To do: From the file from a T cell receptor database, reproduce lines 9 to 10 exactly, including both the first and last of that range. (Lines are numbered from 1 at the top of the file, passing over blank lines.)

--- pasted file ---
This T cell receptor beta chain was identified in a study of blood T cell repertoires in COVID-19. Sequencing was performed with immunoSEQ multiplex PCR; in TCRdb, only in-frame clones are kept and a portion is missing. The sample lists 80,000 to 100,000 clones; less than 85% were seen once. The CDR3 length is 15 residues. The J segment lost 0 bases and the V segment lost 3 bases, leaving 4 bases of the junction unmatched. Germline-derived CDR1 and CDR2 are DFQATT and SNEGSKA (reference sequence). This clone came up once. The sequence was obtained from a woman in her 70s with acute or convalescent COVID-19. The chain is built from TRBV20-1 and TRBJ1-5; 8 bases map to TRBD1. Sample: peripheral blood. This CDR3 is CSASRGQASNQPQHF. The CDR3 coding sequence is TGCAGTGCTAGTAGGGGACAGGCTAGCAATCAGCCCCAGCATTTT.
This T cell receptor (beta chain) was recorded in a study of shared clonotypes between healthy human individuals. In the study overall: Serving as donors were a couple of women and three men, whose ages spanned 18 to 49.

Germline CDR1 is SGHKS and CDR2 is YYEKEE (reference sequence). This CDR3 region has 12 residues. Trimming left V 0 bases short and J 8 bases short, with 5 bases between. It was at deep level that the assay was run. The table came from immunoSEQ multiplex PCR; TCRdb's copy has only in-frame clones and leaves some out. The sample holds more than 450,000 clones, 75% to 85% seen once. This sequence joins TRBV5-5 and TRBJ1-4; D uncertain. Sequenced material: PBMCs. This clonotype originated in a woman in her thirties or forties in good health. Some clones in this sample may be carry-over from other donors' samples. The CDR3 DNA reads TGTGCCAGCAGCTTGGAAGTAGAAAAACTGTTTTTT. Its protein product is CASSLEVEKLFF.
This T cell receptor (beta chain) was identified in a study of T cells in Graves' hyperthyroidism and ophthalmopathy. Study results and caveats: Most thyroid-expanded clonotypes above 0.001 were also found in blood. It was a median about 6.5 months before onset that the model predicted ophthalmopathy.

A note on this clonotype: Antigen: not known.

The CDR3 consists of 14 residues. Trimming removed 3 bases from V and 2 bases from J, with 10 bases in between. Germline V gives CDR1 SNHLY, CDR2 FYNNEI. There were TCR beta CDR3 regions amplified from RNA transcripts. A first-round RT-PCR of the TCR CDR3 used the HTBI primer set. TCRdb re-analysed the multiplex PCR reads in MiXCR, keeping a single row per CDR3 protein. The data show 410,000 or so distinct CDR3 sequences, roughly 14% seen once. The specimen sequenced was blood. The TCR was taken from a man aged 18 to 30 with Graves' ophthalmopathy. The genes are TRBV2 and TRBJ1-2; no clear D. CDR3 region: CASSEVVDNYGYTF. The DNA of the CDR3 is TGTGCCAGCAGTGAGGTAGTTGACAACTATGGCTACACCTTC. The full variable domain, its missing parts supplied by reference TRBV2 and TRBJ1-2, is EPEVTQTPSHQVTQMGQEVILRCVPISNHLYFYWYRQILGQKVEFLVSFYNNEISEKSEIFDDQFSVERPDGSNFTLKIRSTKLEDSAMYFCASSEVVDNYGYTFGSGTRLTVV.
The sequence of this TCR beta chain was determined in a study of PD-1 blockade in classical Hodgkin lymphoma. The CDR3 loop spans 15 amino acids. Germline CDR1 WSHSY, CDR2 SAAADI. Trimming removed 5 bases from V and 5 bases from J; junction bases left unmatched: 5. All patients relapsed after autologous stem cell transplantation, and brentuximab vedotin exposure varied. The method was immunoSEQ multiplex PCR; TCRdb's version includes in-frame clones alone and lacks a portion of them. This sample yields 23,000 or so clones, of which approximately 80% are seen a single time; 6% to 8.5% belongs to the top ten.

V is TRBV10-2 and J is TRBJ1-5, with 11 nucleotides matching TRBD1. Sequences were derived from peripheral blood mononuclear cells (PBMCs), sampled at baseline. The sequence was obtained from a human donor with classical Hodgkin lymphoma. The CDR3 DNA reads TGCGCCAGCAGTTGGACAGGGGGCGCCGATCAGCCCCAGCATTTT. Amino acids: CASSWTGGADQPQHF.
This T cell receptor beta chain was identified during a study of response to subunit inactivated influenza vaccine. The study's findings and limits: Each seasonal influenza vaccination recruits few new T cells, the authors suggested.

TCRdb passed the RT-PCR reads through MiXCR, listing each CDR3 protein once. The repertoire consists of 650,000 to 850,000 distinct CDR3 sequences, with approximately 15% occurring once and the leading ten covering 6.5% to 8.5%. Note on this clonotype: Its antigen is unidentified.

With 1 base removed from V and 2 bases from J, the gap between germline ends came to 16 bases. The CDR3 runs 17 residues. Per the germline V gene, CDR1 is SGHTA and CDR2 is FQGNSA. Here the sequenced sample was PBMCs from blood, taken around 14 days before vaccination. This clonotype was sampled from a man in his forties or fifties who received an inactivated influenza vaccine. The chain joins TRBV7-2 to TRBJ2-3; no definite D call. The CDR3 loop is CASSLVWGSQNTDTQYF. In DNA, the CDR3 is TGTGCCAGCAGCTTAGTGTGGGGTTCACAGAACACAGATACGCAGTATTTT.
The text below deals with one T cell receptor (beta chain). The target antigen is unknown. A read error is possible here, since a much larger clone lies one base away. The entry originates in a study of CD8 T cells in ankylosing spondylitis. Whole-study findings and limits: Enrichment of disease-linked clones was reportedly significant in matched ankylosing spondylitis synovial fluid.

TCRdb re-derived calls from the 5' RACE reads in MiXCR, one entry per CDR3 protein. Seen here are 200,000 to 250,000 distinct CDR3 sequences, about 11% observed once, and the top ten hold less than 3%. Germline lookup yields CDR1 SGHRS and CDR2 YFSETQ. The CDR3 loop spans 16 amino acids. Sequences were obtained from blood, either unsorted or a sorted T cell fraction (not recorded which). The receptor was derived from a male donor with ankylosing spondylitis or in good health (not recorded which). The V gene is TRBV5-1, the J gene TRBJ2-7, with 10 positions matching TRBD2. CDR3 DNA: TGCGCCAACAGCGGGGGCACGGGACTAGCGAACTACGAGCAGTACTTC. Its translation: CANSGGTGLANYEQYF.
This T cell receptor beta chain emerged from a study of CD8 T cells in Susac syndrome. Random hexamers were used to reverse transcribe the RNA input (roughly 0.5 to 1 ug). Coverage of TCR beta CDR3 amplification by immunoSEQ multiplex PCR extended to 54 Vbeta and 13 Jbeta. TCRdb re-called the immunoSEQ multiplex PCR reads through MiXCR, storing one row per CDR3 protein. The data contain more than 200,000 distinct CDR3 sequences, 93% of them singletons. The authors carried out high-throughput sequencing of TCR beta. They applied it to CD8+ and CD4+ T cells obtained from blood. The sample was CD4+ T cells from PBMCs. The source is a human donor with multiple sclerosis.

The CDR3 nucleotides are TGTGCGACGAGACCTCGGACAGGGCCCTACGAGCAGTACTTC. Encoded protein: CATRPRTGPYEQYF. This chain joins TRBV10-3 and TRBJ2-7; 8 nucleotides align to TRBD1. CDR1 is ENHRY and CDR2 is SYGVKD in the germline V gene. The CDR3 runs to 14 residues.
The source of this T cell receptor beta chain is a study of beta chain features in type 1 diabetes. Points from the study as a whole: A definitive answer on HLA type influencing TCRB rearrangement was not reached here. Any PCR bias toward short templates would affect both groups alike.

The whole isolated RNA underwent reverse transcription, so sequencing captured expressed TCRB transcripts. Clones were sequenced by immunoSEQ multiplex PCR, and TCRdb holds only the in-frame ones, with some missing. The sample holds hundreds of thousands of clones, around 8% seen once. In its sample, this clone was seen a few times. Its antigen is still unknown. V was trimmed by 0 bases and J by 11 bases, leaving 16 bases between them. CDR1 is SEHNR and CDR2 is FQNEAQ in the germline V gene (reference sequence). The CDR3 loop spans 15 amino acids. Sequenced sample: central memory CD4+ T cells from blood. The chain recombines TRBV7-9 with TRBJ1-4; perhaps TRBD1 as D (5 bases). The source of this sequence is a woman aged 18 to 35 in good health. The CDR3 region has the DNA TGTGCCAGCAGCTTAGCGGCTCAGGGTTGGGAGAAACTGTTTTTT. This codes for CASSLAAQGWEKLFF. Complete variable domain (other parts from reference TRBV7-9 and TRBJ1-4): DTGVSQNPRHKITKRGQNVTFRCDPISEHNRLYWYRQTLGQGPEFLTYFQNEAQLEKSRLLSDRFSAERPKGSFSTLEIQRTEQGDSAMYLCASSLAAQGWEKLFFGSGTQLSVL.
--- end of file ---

This T cell receptor beta chain was identified during a study of response to subunit inactivated influenza vaccine. The study's findings and limits: Each seasonal influenza vaccination recruits few new T cells, the authors suggested.

TCRdb passed the RT-PCR reads through MiXCR, listing each CDR3 protein once. The repertoire consists of 650,000 to 850,000 distinct CDR3 sequences, with approximately 15% occurring once and the leading ten covering 6.5% to 8.5%. Note on this clonotype: Its antigen is unidentified.